The Truth about the Stories we Tell Ourselves

I think Brene Brown said it best “You know what we call a decision with limited data points and little “other” information? A conspiracy.”
We’ve all had negative stories about ourselves that we’ve done a pretty good job of harboring for as long as we can remember. Not just “stories”…but also self-limiting beliefs that keep us stuck and “less than” our true selves. Not only do we give these conspiracies a place to reside, many of us tend to feed, water and nurture them until they become like an unruly weed with roots down to the center of the earth.

To read the full blogpost click here.

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Letting Go Like the Trees

autumn4-2-300x225Fall in our area is a breathtaking event. When the heat of summer fades, and cooler temps take over, it signals the trees that a time of transformation is near. Their normal leafy foliage shifts from bland green to a symphony of blazing oranges, yellows, and reds. But within a few short weeks, the color festival is over as the leaves detach from their branches and drift to the ground.

They let go in such a gentle and beautiful way. And with no regrets.

Spring is often viewed as a time of rejuvenation and a fresh start, but autumn is regarded as the perfect time to wrap up projects and finalize loose ends before the New Year arrives. Many people also use fall as a time to look back and reflect on what hasn’t served them well over the last ten months and use that wisdom to prepare for the next 12 that will be gifted to us after the New Year. Like a tree shedding its leaves, we humans can use this time to “let go” and transform as well. In reality, the trees are showing us a valuable lesson right this very moment.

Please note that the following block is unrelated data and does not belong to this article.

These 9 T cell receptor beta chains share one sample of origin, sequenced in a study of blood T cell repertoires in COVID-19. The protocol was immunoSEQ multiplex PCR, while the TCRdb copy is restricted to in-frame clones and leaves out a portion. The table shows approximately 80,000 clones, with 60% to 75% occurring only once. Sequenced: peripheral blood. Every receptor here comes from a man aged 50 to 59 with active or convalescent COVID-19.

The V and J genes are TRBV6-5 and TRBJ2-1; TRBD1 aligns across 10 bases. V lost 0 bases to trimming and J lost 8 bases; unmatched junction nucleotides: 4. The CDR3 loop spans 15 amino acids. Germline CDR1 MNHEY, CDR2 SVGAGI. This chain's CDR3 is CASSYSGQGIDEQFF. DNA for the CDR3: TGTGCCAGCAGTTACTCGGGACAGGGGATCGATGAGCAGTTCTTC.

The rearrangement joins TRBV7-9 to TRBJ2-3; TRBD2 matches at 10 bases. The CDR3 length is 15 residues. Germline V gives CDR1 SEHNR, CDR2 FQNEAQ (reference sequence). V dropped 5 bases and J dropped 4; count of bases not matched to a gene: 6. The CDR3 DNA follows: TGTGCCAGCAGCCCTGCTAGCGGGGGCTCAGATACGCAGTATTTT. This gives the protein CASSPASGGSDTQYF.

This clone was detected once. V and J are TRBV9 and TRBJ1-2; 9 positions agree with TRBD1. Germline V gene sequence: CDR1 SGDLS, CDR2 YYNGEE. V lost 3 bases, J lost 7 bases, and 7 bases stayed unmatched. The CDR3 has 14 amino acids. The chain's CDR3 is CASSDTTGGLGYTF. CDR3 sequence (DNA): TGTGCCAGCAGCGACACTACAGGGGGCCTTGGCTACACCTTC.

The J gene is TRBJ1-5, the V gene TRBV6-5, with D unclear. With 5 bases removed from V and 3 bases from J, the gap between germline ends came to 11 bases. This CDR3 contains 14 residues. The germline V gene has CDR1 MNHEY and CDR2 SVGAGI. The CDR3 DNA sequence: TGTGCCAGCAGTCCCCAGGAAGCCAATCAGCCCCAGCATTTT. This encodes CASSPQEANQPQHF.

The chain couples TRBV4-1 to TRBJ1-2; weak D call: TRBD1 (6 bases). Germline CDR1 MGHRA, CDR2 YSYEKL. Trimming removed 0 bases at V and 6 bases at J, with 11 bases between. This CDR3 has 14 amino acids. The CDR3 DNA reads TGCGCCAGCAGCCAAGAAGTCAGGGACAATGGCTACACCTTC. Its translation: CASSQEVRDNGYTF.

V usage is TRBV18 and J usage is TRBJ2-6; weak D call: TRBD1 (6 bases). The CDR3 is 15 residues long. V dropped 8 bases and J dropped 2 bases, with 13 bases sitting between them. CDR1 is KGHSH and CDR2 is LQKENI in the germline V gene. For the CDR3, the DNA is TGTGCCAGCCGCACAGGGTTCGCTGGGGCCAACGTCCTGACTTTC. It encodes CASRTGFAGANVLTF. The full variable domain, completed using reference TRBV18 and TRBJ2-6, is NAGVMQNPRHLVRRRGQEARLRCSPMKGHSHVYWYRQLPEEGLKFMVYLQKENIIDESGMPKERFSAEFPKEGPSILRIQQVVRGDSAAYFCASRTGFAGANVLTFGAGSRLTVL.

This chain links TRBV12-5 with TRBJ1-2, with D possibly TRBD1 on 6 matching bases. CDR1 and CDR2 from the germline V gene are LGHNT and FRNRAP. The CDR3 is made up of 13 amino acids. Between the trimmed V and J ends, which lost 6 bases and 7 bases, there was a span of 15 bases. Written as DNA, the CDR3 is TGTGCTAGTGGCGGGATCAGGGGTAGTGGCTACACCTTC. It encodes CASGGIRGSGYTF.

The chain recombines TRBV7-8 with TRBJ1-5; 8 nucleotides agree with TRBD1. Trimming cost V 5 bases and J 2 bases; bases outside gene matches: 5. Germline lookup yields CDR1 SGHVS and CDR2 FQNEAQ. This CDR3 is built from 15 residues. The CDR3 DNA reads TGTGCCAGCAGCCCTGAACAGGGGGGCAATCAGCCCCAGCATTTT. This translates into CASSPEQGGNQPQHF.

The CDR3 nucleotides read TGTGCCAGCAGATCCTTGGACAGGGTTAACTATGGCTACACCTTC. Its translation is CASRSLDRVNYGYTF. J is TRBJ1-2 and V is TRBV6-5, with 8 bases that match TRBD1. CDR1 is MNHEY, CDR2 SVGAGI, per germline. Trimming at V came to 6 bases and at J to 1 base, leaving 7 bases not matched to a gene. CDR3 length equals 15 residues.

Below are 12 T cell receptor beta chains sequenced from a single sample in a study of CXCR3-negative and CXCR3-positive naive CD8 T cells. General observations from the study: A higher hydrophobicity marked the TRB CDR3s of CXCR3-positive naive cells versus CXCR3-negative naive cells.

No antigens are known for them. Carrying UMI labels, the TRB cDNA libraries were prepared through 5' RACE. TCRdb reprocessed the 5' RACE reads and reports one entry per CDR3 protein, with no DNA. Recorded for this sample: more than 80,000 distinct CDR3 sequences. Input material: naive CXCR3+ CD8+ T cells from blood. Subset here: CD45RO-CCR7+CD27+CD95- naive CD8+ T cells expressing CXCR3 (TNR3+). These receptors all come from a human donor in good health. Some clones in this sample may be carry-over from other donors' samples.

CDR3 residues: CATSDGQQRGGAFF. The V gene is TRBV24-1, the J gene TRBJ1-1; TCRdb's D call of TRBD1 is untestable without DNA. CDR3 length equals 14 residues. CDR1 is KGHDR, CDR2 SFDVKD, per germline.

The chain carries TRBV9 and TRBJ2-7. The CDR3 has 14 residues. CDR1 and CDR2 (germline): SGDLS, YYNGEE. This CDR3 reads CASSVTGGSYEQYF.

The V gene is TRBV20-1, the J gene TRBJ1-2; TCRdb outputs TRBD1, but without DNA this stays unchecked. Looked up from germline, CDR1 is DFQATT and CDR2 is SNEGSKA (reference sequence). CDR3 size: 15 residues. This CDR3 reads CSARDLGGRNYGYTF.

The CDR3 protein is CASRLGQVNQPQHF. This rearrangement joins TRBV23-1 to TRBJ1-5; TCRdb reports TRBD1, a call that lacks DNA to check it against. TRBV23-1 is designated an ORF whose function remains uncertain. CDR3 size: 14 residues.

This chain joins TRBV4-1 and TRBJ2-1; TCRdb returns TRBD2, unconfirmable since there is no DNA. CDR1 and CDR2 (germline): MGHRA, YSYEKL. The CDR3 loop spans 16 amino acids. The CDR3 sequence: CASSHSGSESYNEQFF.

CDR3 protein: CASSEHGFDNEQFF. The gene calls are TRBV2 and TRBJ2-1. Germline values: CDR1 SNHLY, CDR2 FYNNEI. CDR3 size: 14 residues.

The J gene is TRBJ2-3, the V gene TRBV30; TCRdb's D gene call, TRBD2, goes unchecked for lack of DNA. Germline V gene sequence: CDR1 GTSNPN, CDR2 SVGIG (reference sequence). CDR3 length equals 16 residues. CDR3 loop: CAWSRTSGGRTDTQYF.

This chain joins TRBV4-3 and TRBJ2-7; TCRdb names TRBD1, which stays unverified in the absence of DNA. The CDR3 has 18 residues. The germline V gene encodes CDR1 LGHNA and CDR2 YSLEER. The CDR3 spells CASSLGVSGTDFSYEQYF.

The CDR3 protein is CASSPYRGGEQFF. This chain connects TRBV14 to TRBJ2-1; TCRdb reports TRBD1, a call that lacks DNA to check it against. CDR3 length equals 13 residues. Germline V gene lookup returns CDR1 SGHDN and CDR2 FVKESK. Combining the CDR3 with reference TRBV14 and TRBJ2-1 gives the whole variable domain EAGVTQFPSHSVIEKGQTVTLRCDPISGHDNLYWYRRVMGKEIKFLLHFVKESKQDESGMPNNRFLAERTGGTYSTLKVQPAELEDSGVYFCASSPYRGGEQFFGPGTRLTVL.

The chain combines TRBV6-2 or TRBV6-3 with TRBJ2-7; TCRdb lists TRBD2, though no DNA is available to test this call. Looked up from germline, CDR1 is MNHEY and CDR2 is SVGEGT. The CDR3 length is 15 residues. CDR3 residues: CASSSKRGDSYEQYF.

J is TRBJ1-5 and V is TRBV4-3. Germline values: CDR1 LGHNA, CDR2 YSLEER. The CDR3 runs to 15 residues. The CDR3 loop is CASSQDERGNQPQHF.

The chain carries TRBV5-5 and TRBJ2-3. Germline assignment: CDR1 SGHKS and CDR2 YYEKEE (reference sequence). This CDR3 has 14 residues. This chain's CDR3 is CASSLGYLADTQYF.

Autumn shows us how beautiful it is to let things go.

Read the rest of my blogpost for Center for Change here…

https://centerforchange.com/letting-go-like-the-trees/

Be Still

AugustCFCBlogGraphic-261x300Our brains, no matter what age we are, can sometimes be like an over-active toddler. We respond immediately to “shiny objects,” noises, and colorful stimulants so our attention is constantly being shifted from one thing to another.

If you’re five, that is completely normal behavior. If you are an adult trying to hold down a job or even complete tasks at home, these constant distractions make it a challenge to get anything done.

As much as we want our ducks in a row, our lives are often more like squirrels at a rave.

The sad fact is that we allow so much to crowd into our every waking moment, we’ve become immune to the beauty and guidance of subtle nudges, signs, and revelations.

We all need to slow down and just be for a few minutes. Sit outside, sip coffee and just soak up the sun and fresh air. Just hold a quiet space for 15-20 minutes and let our brain rest. Like that rambunctious toddler, we all need to learn to be still.

So what does being still look and feel like? Unlike what the phrase implies being still is not like playing a game of Freeze Tag where everyone goes into statue-mode when a teammate yells “freeze!”

To be still does mean to stop moving, but it also means to start observing. It means taking a break from the headlong rush of a day to just breathe and appreciate.

Here are a handful of ways we can all create some quiet space in our lives…even if it’s only for a few minutes:

Read the full list at Center for Change